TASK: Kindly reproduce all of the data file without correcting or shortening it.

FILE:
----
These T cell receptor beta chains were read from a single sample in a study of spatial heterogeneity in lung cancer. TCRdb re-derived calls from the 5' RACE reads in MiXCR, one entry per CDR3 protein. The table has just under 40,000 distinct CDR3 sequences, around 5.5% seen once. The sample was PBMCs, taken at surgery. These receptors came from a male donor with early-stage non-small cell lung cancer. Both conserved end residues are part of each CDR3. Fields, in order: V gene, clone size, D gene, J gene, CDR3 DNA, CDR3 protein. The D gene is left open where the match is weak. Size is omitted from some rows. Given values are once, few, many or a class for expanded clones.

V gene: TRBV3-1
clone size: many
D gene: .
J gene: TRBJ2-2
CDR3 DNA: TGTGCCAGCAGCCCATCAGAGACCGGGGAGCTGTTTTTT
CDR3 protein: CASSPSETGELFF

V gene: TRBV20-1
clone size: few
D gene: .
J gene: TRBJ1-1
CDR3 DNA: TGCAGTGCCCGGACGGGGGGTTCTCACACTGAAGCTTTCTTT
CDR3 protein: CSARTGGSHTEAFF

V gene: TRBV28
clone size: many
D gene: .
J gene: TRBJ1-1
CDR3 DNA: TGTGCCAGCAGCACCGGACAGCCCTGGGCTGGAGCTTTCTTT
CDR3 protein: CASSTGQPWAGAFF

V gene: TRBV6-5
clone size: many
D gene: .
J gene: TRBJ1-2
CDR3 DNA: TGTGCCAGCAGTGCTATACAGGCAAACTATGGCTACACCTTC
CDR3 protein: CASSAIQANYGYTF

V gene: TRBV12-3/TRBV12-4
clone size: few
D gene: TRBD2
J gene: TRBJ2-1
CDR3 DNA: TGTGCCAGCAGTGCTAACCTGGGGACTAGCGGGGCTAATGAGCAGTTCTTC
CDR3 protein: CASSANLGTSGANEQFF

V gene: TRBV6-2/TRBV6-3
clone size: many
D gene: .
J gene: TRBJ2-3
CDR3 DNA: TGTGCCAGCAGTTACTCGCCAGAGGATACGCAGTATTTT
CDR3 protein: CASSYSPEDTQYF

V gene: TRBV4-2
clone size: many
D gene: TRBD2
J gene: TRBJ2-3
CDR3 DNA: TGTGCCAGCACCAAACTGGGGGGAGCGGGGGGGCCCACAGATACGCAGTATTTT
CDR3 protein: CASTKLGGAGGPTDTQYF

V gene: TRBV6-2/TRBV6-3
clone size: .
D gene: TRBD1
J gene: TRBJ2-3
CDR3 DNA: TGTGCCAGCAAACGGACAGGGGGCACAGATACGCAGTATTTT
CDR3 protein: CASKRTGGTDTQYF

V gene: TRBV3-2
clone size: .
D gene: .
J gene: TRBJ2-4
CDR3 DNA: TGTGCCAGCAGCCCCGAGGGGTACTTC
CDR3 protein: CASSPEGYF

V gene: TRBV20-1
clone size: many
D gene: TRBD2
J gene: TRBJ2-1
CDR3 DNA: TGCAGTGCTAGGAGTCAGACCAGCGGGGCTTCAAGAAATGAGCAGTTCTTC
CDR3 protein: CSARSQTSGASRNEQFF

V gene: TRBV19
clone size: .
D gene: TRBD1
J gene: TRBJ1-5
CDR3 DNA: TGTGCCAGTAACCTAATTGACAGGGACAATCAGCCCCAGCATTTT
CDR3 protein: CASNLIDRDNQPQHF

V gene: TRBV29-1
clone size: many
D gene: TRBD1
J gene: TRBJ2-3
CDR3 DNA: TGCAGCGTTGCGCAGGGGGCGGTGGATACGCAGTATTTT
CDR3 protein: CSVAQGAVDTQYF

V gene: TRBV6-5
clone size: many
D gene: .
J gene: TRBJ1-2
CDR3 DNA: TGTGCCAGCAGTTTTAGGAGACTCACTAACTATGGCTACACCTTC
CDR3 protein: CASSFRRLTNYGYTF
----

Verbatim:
These T cell receptor beta chains were read from a single sample in a study of spatial heterogeneity in lung cancer. TCRdb re-derived calls from the 5' RACE reads in MiXCR, one entry per CDR3 protein. The table has just under 40,000 distinct CDR3 sequences, around 5.5% seen once. The sample was PBMCs, taken at surgery. These receptors came from a male donor with early-stage non-small cell lung cancer. Both conserved end residues are part of each CDR3. Fields, in order: V gene, clone size, D gene, J gene, CDR3 DNA, CDR3 protein. The D gene is left open where the match is weak. Size is omitted from some rows. Given values are once, few, many or a class for expanded clones.

V gene: TRBV3-1
clone size: many
D gene: .
J gene: TRBJ2-2
CDR3 DNA: TGTGCCAGCAGCCCATCAGAGACCGGGGAGCTGTTTTTT
CDR3 protein: CASSPSETGELFF

V gene: TRBV20-1
clone size: few
D gene: .
J gene: TRBJ1-1
CDR3 DNA: TGCAGTGCCCGGACGGGGGGTTCTCACACTGAAGCTTTCTTT
CDR3 protein: CSARTGGSHTEAFF

V gene: TRBV28
clone size: many
D gene: .
J gene: TRBJ1-1
CDR3 DNA: TGTGCCAGCAGCACCGGACAGCCCTGGGCTGGAGCTTTCTTT
CDR3 protein: CASSTGQPWAGAFF

V gene: TRBV6-5
clone size: many
D gene: .
J gene: TRBJ1-2
CDR3 DNA: TGTGCCAGCAGTGCTATACAGGCAAACTATGGCTACACCTTC
CDR3 protein: CASSAIQANYGYTF

V gene: TRBV12-3/TRBV12-4
clone size: few
D gene: TRBD2
J gene: TRBJ2-1
CDR3 DNA: TGTGCCAGCAGTGCTAACCTGGGGACTAGCGGGGCTAATGAGCAGTTCTTC
CDR3 protein: CASSANLGTSGANEQFF

V gene: TRBV6-2/TRBV6-3
clone size: many
D gene: .
J gene: TRBJ2-3
CDR3 DNA: TGTGCCAGCAGTTACTCGCCAGAGGATACGCAGTATTTT
CDR3 protein: CASSYSPEDTQYF

V gene: TRBV4-2
clone size: many
D gene: TRBD2
J gene: TRBJ2-3
CDR3 DNA: TGTGCCAGCACCAAACTGGGGGGAGCGGGGGGGCCCACAGATACGCAGTATTTT
CDR3 protein: CASTKLGGAGGPTDTQYF

V gene: TRBV6-2/TRBV6-3
clone size: .
D gene: TRBD1
J gene: TRBJ2-3
CDR3 DNA: TGTGCCAGCAAACGGACAGGGGGCACAGATACGCAGTATTTT
CDR3 protein: CASKRTGGTDTQYF

V gene: TRBV3-2
clone size: .
D gene: .
J gene: TRBJ2-4
CDR3 DNA: TGTGCCAGCAGCCCCGAGGGGTACTTC
CDR3 protein: CASSPEGYF

V gene: TRBV20-1
clone size: many
D gene: TRBD2
J gene: TRBJ2-1
CDR3 DNA: TGCAGTGCTAGGAGTCAGACCAGCGGGGCTTCAAGAAATGAGCAGTTCTTC
CDR3 protein: CSARSQTSGASRNEQFF

V gene: TRBV19
clone size: .
D gene: TRBD1
J gene: TRBJ1-5
CDR3 DNA: TGTGCCAGTAACCTAATTGACAGGGACAATCAGCCCCAGCATTTT
CDR3 protein: CASNLIDRDNQPQHF

V gene: TRBV29-1
clone size: many
D gene: TRBD1
J gene: TRBJ2-3
CDR3 DNA: TGCAGCGTTGCGCAGGGGGCGGTGGATACGCAGTATTTT
CDR3 protein: CSVAQGAVDTQYF

V gene: TRBV6-5
clone size: many
D gene: .
J gene: TRBJ1-2
CDR3 DNA: TGTGCCAGCAGTTTTAGGAGACTCACTAACTATGGCTACACCTTC
CDR3 protein: CASSFRRLTNYGYTF